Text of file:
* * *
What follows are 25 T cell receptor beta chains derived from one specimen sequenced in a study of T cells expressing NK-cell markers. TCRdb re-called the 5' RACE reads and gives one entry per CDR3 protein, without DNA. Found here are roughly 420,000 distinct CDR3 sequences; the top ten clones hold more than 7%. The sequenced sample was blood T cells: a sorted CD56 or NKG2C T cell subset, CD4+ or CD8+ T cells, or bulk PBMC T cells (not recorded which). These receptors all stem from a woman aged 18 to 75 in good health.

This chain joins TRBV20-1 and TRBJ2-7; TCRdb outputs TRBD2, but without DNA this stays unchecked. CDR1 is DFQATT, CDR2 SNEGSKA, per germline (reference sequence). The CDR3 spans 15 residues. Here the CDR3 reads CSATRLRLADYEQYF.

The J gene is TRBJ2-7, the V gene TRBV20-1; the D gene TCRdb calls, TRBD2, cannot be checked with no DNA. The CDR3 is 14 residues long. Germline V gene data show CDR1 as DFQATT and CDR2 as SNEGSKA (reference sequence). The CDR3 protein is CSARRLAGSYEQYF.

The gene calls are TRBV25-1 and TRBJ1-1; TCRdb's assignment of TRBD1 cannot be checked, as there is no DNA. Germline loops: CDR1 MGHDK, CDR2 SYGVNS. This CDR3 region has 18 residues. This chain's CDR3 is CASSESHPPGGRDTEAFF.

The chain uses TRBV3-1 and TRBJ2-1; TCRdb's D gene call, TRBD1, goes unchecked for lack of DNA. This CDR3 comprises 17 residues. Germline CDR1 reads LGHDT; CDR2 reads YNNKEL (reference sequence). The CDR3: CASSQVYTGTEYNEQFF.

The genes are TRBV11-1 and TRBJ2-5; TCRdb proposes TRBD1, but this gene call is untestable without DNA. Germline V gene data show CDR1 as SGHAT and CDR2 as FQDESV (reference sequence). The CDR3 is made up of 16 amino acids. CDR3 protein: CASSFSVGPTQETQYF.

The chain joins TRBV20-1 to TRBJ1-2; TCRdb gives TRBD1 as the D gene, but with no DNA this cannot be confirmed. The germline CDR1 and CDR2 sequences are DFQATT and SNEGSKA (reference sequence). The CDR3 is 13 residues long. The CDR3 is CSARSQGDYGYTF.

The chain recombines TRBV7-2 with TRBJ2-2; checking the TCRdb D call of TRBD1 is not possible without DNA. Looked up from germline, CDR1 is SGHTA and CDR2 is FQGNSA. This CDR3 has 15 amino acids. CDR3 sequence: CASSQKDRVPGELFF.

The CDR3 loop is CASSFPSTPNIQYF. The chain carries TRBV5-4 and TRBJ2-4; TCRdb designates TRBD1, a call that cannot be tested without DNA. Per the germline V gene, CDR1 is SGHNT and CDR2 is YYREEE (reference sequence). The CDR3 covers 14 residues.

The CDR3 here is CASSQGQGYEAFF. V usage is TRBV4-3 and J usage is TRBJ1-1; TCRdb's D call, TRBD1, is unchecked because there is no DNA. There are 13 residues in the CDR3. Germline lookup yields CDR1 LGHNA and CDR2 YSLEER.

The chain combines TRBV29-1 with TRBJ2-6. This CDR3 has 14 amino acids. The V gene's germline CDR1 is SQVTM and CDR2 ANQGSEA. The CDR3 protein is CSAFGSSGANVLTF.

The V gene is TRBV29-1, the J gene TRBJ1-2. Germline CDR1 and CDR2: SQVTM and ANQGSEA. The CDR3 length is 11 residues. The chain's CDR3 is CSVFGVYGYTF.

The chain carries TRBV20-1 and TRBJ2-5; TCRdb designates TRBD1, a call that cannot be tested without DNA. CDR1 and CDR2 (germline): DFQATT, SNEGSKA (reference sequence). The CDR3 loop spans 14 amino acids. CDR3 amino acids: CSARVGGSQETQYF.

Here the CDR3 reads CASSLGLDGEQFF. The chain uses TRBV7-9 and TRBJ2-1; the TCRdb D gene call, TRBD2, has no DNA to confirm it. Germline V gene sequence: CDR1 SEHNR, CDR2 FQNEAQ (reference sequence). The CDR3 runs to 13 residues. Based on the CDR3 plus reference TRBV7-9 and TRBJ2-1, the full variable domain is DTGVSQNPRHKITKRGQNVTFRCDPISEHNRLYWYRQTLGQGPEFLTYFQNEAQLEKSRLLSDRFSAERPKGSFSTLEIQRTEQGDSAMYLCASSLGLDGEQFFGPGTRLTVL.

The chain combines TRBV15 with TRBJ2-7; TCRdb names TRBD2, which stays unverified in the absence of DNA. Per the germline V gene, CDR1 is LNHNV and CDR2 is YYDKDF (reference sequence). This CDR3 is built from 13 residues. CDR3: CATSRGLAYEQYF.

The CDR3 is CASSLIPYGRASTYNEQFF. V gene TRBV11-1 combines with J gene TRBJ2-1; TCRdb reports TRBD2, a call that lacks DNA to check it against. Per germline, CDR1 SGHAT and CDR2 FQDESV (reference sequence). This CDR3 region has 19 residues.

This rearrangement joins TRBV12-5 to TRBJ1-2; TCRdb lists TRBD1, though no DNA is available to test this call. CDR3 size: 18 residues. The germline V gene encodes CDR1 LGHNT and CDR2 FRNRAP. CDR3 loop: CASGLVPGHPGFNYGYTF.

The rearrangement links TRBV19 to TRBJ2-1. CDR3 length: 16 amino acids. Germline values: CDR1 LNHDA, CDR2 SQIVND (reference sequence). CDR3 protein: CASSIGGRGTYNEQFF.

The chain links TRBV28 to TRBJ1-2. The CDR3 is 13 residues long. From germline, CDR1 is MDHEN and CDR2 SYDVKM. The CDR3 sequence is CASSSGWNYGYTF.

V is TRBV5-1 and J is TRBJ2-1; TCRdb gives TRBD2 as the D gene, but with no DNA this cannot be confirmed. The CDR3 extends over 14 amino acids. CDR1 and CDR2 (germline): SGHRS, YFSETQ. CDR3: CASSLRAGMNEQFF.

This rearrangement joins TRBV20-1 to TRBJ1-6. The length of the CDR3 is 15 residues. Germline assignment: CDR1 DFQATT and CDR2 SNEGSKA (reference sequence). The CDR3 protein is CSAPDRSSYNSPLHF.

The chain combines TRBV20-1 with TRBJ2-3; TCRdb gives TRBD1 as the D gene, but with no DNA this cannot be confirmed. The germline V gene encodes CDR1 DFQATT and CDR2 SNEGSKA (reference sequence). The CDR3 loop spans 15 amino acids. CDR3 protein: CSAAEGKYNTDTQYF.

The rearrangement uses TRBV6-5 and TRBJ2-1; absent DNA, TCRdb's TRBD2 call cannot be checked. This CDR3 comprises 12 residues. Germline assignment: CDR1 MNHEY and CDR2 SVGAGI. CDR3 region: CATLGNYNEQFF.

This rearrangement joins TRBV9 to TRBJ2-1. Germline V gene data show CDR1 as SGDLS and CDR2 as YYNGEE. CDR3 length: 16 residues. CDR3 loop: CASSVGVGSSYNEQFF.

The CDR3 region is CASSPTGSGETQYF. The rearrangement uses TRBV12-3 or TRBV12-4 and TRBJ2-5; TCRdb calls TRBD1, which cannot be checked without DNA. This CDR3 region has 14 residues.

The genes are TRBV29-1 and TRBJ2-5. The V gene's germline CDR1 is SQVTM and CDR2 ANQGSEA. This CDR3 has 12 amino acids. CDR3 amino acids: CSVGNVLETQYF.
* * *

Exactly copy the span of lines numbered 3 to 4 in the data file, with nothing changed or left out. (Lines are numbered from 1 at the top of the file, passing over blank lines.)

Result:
The J gene is TRBJ2-7, the V gene TRBV20-1; the D gene TCRdb calls, TRBD2, cannot be checked with no DNA. The CDR3 is 14 residues long. Germline V gene data show CDR1 as DFQATT and CDR2 as SNEGSKA (reference sequence). The CDR3 protein is CSARRLAGSYEQYF.

The gene calls are TRBV25-1 and TRBJ1-1; TCRdb's assignment of TRBD1 cannot be checked, as there is no DNA. Germline loops: CDR1 MGHDK, CDR2 SYGVNS. This CDR3 region has 18 residues. This chain's CDR3 is CASSESHPPGGRDTEAFF.